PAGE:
Louie Sangalang pushed Team Valor colleague Eugene Chung to the forefront in both the physical and boardroom challenges in Episode 7 of The Apprentice: ONE Championship Edition, and his other teammates took notice.

Sangalang, a trained mixed martial artist and former champion, baffled the field as he pushed Chung in his stead in the one-on-one grappling match overseen by ONE Women’s Strawweight World Champion Xiong Jing Nan and ONE women’s atomweight contender Ritu “The Indian Tigress” Phogat. In the business task where the candidates were challenged to create an advertorial for wildlife awareness, the Filipino candidate deferred to Chung anew.

Sangalang said he saw the eagerness of his teammate Eugene to join the grappling challenge so he allowed the 23-year-old digital marketer to face off against the bigger, heftier Niraj Puran Rao of Team Conquest — a decision which raised eyebrows from both teams.

“I appreciated that Eugene stepped up, but when I tried to reflect on the logic, (it looked like) a strategic move. I know that Louie’s a smart and strategic competitor,” said Irina Chadsey, of Team Valor. Sangalang reasoned it was a matter of martial arts honor, citing the opponent’s white belt ranking.

More than his decision to sit out the grappling task, Sangalang’s motives were further questioned when he proposed that Chung take on the role of project manager for the business task to promote awareness for the contributions of Wildlife Reserves Singapore (WRS).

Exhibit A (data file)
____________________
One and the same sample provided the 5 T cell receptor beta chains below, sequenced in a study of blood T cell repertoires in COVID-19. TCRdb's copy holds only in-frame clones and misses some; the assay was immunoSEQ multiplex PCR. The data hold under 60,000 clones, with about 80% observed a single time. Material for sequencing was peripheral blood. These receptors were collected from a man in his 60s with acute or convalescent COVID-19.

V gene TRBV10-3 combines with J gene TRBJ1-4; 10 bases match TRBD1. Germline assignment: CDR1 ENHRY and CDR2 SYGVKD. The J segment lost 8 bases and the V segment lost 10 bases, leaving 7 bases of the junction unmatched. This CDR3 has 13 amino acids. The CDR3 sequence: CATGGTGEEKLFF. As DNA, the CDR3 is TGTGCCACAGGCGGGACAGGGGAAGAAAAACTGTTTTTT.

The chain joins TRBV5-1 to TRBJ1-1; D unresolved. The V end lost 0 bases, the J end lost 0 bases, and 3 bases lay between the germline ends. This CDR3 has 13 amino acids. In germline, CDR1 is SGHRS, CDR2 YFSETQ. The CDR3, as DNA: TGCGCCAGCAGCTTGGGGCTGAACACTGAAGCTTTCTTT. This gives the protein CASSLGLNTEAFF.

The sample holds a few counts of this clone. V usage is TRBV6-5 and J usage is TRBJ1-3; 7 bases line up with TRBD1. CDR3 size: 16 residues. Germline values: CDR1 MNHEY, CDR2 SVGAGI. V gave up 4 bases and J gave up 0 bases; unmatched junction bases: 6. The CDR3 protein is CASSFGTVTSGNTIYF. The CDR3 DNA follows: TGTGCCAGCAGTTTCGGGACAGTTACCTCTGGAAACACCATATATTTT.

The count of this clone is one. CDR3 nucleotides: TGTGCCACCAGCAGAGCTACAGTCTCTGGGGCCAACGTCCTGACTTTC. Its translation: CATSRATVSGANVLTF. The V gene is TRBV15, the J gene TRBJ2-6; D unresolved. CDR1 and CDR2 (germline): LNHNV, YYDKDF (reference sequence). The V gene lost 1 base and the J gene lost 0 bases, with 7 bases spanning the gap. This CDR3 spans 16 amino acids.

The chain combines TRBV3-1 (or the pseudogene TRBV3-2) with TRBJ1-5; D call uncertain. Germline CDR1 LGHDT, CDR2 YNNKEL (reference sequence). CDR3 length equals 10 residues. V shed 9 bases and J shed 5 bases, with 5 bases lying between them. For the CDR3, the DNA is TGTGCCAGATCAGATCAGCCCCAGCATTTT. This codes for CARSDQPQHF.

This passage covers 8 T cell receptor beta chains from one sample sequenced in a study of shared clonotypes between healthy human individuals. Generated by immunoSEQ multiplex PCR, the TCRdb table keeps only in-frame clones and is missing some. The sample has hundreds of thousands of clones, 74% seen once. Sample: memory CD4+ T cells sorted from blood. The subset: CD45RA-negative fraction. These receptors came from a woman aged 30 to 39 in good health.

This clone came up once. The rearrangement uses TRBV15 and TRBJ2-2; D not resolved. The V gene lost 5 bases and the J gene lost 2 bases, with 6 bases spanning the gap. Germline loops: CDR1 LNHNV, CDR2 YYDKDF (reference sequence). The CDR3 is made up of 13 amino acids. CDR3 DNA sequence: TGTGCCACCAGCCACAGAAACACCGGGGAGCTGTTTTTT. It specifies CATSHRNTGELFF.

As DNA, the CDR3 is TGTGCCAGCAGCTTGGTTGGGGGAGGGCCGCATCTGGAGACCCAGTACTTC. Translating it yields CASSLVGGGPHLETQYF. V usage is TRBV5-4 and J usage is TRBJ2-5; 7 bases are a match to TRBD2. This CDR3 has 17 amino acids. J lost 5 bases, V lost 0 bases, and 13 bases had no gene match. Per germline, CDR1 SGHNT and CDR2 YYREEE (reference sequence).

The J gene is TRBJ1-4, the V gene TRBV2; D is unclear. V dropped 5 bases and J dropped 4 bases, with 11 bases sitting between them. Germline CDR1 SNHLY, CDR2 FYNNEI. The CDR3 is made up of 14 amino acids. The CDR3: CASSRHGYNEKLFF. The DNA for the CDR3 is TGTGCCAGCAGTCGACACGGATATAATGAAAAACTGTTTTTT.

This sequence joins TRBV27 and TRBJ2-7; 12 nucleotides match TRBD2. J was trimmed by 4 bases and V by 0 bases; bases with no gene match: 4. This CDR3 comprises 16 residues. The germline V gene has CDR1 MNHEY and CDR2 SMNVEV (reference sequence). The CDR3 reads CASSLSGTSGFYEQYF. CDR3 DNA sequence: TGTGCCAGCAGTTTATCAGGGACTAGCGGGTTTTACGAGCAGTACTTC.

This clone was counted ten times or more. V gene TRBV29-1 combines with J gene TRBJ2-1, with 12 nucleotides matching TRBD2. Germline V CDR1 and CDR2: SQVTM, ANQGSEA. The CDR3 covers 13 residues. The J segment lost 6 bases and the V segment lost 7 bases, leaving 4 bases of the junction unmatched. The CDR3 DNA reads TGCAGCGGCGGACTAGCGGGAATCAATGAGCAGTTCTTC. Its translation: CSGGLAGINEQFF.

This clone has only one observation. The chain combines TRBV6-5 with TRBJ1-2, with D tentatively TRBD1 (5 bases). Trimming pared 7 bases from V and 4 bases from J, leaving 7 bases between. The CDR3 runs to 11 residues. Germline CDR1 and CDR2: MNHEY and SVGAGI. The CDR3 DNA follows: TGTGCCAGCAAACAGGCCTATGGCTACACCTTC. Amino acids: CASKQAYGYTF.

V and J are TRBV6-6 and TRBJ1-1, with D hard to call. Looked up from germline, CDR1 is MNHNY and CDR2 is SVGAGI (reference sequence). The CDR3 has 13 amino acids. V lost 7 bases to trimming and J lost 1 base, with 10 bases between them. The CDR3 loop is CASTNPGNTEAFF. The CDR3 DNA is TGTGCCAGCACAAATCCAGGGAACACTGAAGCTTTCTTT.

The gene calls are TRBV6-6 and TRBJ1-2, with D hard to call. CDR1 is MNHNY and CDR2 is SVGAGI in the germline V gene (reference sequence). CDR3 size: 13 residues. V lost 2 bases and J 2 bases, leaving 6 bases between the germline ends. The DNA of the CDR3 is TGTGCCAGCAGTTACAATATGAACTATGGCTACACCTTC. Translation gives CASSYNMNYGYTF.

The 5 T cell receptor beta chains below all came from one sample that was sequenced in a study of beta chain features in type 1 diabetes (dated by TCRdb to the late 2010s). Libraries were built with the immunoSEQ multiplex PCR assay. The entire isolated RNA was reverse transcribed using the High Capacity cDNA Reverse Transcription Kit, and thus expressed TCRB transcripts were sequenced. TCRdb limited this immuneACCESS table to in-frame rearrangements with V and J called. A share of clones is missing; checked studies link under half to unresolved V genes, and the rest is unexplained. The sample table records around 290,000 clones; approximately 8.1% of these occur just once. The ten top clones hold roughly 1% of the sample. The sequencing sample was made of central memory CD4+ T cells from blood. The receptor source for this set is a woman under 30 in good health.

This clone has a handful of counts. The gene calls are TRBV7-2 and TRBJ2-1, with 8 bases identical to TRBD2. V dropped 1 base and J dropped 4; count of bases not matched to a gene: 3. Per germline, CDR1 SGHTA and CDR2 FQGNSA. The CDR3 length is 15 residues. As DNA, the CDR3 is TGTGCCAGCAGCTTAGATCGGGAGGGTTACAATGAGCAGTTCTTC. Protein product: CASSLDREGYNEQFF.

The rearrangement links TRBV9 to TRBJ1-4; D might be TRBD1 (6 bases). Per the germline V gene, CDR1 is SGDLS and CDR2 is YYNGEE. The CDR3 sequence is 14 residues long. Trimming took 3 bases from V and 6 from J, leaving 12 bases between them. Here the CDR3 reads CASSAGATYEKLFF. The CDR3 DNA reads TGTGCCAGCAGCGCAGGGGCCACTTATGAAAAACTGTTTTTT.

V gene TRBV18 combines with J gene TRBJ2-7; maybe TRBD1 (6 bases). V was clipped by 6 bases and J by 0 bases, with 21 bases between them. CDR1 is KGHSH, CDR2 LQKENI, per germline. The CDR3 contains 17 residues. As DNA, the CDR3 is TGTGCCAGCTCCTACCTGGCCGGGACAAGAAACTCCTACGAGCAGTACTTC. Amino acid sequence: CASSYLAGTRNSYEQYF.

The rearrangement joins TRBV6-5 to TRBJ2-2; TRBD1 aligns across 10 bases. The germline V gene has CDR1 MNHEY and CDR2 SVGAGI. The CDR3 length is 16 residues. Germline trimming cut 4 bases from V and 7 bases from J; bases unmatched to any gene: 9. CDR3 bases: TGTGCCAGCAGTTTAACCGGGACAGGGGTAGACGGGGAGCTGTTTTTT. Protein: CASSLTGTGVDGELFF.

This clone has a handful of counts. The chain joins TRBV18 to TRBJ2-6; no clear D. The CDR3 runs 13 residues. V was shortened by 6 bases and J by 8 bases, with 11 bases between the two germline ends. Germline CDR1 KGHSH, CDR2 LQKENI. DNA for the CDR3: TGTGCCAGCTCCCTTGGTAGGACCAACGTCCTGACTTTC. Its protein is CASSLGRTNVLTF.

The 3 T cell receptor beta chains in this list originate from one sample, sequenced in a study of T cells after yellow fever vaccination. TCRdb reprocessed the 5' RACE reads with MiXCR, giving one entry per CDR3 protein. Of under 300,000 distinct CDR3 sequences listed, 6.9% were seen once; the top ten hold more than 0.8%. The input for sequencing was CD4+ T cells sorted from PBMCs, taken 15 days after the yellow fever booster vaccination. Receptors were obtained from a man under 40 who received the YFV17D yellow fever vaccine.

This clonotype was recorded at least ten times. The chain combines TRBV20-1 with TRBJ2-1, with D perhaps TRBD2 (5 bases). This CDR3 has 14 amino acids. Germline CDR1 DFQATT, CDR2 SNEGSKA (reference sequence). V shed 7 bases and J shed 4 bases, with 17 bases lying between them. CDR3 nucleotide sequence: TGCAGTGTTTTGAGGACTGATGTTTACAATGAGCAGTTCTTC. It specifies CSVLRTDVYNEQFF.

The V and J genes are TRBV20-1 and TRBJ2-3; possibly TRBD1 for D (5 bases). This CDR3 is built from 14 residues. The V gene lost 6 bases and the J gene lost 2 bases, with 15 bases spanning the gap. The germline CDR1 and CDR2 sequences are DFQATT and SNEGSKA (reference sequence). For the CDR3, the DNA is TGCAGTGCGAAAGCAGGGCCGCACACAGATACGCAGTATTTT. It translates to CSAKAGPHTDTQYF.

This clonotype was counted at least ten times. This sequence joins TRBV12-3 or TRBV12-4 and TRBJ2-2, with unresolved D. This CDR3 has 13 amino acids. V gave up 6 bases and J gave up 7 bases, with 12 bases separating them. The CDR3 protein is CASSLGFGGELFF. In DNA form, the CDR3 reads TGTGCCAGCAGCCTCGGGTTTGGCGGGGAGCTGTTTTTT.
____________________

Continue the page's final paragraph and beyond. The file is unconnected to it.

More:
“You were able to redeem yourself with the physical task and you’re riding that very high morale. It’s time for you to unleash your greatness,” Louie told Eugene.

“I think Louie just wanted to put Eugene in a position where he’s either gonna make it or break it, and I truly believe that Louie thinks Eugene is going to break it,” remarked Team Valor colleague Monica Millington.

“I’m still not 100-percent confident he’s telling me the truth,” added Chadsey. “I have all the respect for Louie, but in a strategic perspective, he’s very clever. I’m not accusing Louie doing something wrong but perhaps I would not play mind games like he does.”

In the end Team Valor did lose the business task, most evidently for Eugene’s poor leadership skills.

“It was actually the three of us working together and caring for a child,” Sangalang said in a bitter realization of his wrong judgment in entrusting the reins to Chung. “Eugene has been through a lot of rough times starting from the first week. To be honest, I really wanted Eugene to redeem himself and prove that he’s not a quitter.”

But Louie’s gamble eventually cost Chung his spot in the competition.

It truly was an eye-opener, not just for Sangalang, but for the seven other remaining candidates. In this high-stakes game of business and physical challenges to get the US$250,000 job offer to work as Sityodtong’s protégé and chief of staff at the ONE Championship Global Headquarters in Singapore for a year — one must always do what is right.

“Leadership has everything to do with serving your team to the best of your ability, and most importantly, doing what is right. I strongly encourage you to reflect on this lesson, that a leader must serve his or her team’s needs by doing what is right. Not what is easiest, but what is right,” Sityodtong said.

Sangalang is well aware of the stakes and understands that it is on him to make the right decisions to truly be hailed as “the one.”

The first season of “The Apprentice: ONE Championship Edition” has 13 episodes and can be seen in the Philippines on Thursdays, 8:50 pm on AXN cable network and on Mondays at 9 p.m. on One Sport.